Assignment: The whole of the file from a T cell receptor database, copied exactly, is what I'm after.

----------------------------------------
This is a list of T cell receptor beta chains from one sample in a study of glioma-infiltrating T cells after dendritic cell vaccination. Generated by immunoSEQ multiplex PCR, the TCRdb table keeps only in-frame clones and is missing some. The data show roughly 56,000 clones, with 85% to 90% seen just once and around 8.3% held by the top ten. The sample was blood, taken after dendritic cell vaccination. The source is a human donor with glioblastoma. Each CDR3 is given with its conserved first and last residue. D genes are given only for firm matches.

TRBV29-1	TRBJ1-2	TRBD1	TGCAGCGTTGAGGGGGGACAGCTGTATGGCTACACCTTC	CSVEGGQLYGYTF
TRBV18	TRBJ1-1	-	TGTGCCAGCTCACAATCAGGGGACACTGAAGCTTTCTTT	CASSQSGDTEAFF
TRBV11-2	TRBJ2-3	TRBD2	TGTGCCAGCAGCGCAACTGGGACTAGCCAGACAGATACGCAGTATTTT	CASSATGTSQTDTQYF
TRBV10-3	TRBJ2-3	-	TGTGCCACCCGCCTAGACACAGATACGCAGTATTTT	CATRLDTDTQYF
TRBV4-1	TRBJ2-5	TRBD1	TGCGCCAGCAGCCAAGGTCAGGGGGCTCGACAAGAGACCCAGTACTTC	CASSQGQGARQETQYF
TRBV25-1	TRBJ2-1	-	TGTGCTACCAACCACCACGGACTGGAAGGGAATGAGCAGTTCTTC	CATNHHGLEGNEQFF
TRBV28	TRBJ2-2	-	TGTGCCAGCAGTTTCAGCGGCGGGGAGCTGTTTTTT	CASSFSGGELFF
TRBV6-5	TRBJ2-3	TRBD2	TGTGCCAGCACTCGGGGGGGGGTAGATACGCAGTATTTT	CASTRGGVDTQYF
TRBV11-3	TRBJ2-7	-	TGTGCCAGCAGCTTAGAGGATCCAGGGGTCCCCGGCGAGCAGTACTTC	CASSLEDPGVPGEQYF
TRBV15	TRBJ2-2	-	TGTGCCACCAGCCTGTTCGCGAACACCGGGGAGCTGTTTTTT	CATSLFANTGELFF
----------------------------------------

This is a list of T cell receptor beta chains from one sample in a study of glioma-infiltrating T cells after dendritic cell vaccination. Generated by immunoSEQ multiplex PCR, the TCRdb table keeps only in-frame clones and is missing some. The data show roughly 56,000 clones, with 85% to 90% seen just once and around 8.3% held by the top ten. The sample was blood, taken after dendritic cell vaccination. The source is a human donor with glioblastoma. Each CDR3 is given with its conserved first and last residue. D genes are given only for firm matches.

TRBV29-1	TRBJ1-2	TRBD1	TGCAGCGTTGAGGGGGGACAGCTGTATGGCTACACCTTC	CSVEGGQLYGYTF
TRBV18	TRBJ1-1	-	TGTGCCAGCTCACAATCAGGGGACACTGAAGCTTTCTTT	CASSQSGDTEAFF
TRBV11-2	TRBJ2-3	TRBD2	TGTGCCAGCAGCGCAACTGGGACTAGCCAGACAGATACGCAGTATTTT	CASSATGTSQTDTQYF
TRBV10-3	TRBJ2-3	-	TGTGCCACCCGCCTAGACACAGATACGCAGTATTTT	CATRLDTDTQYF
TRBV4-1	TRBJ2-5	TRBD1	TGCGCCAGCAGCCAAGGTCAGGGGGCTCGACAAGAGACCCAGTACTTC	CASSQGQGARQETQYF
TRBV25-1	TRBJ2-1	-	TGTGCTACCAACCACCACGGACTGGAAGGGAATGAGCAGTTCTTC	CATNHHGLEGNEQFF
TRBV28	TRBJ2-2	-	TGTGCCAGCAGTTTCAGCGGCGGGGAGCTGTTTTTT	CASSFSGGELFF
TRBV6-5	TRBJ2-3	TRBD2	TGTGCCAGCACTCGGGGGGGGGTAGATACGCAGTATTTT	CASTRGGVDTQYF
TRBV11-3	TRBJ2-7	-	TGTGCCAGCAGCTTAGAGGATCCAGGGGTCCCCGGCGAGCAGTACTTC	CASSLEDPGVPGEQYF
TRBV15	TRBJ2-2	-	TGTGCCACCAGCCTGTTCGCGAACACCGGGGAGCTGTTTTTT	CATSLFANTGELFF